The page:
* * * * * * * Gally in the sky with diamonds *
* * * * *

Look for the girl
with the sun in her eyes
and she's gone...

"You shouldn't take it so hard. We did all we could."

The young woman lifted her head, just a bit dazed. Her arms, folded on the table in front of her, were slightly damp. She fumbled for her glasses, which lay next to the food tray just besides her elbow. The meal was untouched.

"Uh, I'm sorry doctor, I know, I'm fine. Silly me..." her voice trailed off.

"It's sad. It always is," he said, taking a seat next to her. She simply nodded.

"You were just transferred to IC, were you not?"

"Um, yes, three days ago..." her voice again faded.

They sat in silence for a few minutes. Still gazing blankly ahead, she began to speak.

"I was hoping so much she would make it. I used to talk to her, you know? I've never done that with patients before, it's just not a good idea. But she listened. You saw the EEGs. In her dreams, she listened."

The man assented thoughtfully. A comatose person does not dream, and he knew she was probably aware of this. And yet...

"It's so unfair. Such a stupid accident. So unfair."

"It wasn't an accident, Ruw."

The nurse turned around, a quizzical expression on her face.

"When she was brought in nine days ago," he continued, "I briefly managed to speak to one of her co-workers. He told me that just after the explosion she headed towards the junction. She was not trapped in the arc when it happened. I haven't seen him since, but that's what he told me. I'm pretty sure that's what happened."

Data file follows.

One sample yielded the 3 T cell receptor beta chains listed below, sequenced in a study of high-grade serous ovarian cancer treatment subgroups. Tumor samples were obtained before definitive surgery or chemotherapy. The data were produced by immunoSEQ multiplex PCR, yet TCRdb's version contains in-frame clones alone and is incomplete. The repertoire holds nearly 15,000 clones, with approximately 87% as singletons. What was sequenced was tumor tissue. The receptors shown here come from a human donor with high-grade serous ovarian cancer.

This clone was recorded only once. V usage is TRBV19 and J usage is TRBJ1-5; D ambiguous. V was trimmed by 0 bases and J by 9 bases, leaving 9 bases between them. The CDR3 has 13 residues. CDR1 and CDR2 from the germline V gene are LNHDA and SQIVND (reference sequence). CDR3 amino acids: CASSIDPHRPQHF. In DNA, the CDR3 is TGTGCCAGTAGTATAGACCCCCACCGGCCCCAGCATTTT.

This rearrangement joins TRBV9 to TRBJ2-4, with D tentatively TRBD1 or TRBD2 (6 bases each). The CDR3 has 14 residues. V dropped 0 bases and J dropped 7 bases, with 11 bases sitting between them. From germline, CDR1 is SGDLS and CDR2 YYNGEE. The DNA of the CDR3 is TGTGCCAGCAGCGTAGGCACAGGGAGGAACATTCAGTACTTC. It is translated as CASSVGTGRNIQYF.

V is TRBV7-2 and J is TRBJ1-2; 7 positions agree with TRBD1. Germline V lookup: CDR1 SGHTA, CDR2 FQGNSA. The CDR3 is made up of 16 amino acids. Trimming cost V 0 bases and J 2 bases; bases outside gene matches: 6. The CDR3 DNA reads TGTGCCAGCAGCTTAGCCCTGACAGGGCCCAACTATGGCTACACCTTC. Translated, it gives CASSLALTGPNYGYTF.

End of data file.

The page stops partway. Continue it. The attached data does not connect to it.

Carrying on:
"Why?" Ruw was now slightly paler.

The man gave her a sad smile.

"Do you know what would have happened if the ring's sections had collided with full force? If nothing had come between them?"

Ruw looked at him, not sure if she wanted to believe or not. Ultimately, however, they both knew it really didn't matter.

"She knew what she was doing. She was a very special person, but we already knew that, didn't we?"

Ruw nodded, ever so slightly, without saying a word. The man sighed, and then slowly stood up.

"You should go home now, get some sleep," he said, as he began to turn away.



"F33-405," Ruw repeated, "that was her ID on the report. No name, just F33-405. I wish I had at least known her name."

The man looked at Ruw, thinking for a moment. She looked very tired, very sad. He leaned close to her, and whispered in her ear.

"Carol," he said, "that's what her co-worker called her when she was brought in, Carol."

The man straightened up and walked away. Ruw watched him leave. As he turned a corner and disappeared she noticed the large observation window at the end of the corridor. A thin strip of what formed the majestic Bahn Ring glittered in the darkness. Behind it the stars sparkled like diamonds, unaware as ever of the little tragedies which took place beneath their glow.